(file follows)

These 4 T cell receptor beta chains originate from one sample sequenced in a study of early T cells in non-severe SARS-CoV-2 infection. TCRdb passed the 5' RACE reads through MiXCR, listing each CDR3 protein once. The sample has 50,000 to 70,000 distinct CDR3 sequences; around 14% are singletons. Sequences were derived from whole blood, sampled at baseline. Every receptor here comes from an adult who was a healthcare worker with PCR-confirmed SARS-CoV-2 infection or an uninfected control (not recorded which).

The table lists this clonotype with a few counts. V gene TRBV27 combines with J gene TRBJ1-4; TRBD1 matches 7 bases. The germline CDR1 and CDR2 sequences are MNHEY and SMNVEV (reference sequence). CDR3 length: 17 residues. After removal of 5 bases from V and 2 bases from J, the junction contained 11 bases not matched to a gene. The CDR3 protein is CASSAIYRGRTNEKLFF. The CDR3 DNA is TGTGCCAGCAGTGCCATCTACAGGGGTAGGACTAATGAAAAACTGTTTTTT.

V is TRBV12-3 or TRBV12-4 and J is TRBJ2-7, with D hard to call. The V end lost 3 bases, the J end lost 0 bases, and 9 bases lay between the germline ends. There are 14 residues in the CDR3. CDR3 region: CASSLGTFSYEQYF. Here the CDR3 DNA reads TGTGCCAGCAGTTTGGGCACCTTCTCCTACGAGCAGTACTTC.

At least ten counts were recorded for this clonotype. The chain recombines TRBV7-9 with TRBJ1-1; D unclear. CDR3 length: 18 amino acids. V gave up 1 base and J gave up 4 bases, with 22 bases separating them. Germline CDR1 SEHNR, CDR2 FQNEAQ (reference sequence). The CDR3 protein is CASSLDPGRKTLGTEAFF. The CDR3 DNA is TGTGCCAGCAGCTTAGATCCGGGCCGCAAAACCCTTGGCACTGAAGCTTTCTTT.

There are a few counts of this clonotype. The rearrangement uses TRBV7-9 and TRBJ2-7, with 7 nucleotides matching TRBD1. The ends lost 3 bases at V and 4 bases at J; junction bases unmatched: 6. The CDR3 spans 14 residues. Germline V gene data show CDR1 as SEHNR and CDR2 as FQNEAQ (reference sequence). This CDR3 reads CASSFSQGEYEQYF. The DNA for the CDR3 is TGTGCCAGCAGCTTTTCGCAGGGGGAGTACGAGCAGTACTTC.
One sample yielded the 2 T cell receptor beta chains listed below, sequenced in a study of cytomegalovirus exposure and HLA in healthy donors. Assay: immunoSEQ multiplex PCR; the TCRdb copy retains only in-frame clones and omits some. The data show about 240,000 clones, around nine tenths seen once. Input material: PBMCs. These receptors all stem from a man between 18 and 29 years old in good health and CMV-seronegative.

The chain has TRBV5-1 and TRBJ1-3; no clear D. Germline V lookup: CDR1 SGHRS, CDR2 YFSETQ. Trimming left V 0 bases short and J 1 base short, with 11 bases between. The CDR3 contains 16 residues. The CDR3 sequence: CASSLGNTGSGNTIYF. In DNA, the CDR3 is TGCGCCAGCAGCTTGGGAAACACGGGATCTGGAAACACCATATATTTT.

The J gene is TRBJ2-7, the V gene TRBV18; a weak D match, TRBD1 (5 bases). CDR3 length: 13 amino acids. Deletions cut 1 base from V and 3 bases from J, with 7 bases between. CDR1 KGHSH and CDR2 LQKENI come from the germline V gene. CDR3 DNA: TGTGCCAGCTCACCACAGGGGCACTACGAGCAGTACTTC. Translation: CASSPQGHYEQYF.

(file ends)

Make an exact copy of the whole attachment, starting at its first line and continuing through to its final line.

These 4 T cell receptor beta chains originate from one sample sequenced in a study of early T cells in non-severe SARS-CoV-2 infection. TCRdb passed the 5' RACE reads through MiXCR, listing each CDR3 protein once. The sample has 50,000 to 70,000 distinct CDR3 sequences; around 14% are singletons. Sequences were derived from whole blood, sampled at baseline. Every receptor here comes from an adult who was a healthcare worker with PCR-confirmed SARS-CoV-2 infection or an uninfected control (not recorded which).

The table lists this clonotype with a few counts. V gene TRBV27 combines with J gene TRBJ1-4; TRBD1 matches 7 bases. The germline CDR1 and CDR2 sequences are MNHEY and SMNVEV (reference sequence). CDR3 length: 17 residues. After removal of 5 bases from V and 2 bases from J, the junction contained 11 bases not matched to a gene. The CDR3 protein is CASSAIYRGRTNEKLFF. The CDR3 DNA is TGTGCCAGCAGTGCCATCTACAGGGGTAGGACTAATGAAAAACTGTTTTTT.

V is TRBV12-3 or TRBV12-4 and J is TRBJ2-7, with D hard to call. The V end lost 3 bases, the J end lost 0 bases, and 9 bases lay between the germline ends. There are 14 residues in the CDR3. CDR3 region: CASSLGTFSYEQYF. Here the CDR3 DNA reads TGTGCCAGCAGTTTGGGCACCTTCTCCTACGAGCAGTACTTC.

At least ten counts were recorded for this clonotype. The chain recombines TRBV7-9 with TRBJ1-1; D unclear. CDR3 length: 18 amino acids. V gave up 1 base and J gave up 4 bases, with 22 bases separating them. Germline CDR1 SEHNR, CDR2 FQNEAQ (reference sequence). The CDR3 protein is CASSLDPGRKTLGTEAFF. The CDR3 DNA is TGTGCCAGCAGCTTAGATCCGGGCCGCAAAACCCTTGGCACTGAAGCTTTCTTT.

There are a few counts of this clonotype. The rearrangement uses TRBV7-9 and TRBJ2-7, with 7 nucleotides matching TRBD1. The ends lost 3 bases at V and 4 bases at J; junction bases unmatched: 6. The CDR3 spans 14 residues. Germline V gene data show CDR1 as SEHNR and CDR2 as FQNEAQ (reference sequence). This CDR3 reads CASSFSQGEYEQYF. The DNA for the CDR3 is TGTGCCAGCAGCTTTTCGCAGGGGGAGTACGAGCAGTACTTC.
One sample yielded the 2 T cell receptor beta chains listed below, sequenced in a study of cytomegalovirus exposure and HLA in healthy donors. Assay: immunoSEQ multiplex PCR; the TCRdb copy retains only in-frame clones and omits some. The data show about 240,000 clones, around nine tenths seen once. Input material: PBMCs. These receptors all stem from a man between 18 and 29 years old in good health and CMV-seronegative.

The chain has TRBV5-1 and TRBJ1-3; no clear D. Germline V lookup: CDR1 SGHRS, CDR2 YFSETQ. Trimming left V 0 bases short and J 1 base short, with 11 bases between. The CDR3 contains 16 residues. The CDR3 sequence: CASSLGNTGSGNTIYF. In DNA, the CDR3 is TGCGCCAGCAGCTTGGGAAACACGGGATCTGGAAACACCATATATTTT.

The J gene is TRBJ2-7, the V gene TRBV18; a weak D match, TRBD1 (5 bases). CDR3 length: 13 amino acids. Deletions cut 1 base from V and 3 bases from J, with 7 bases between. CDR1 KGHSH and CDR2 LQKENI come from the germline V gene. CDR3 DNA: TGTGCCAGCTCACCACAGGGGCACTACGAGCAGTACTTC. Translation: CASSPQGHYEQYF.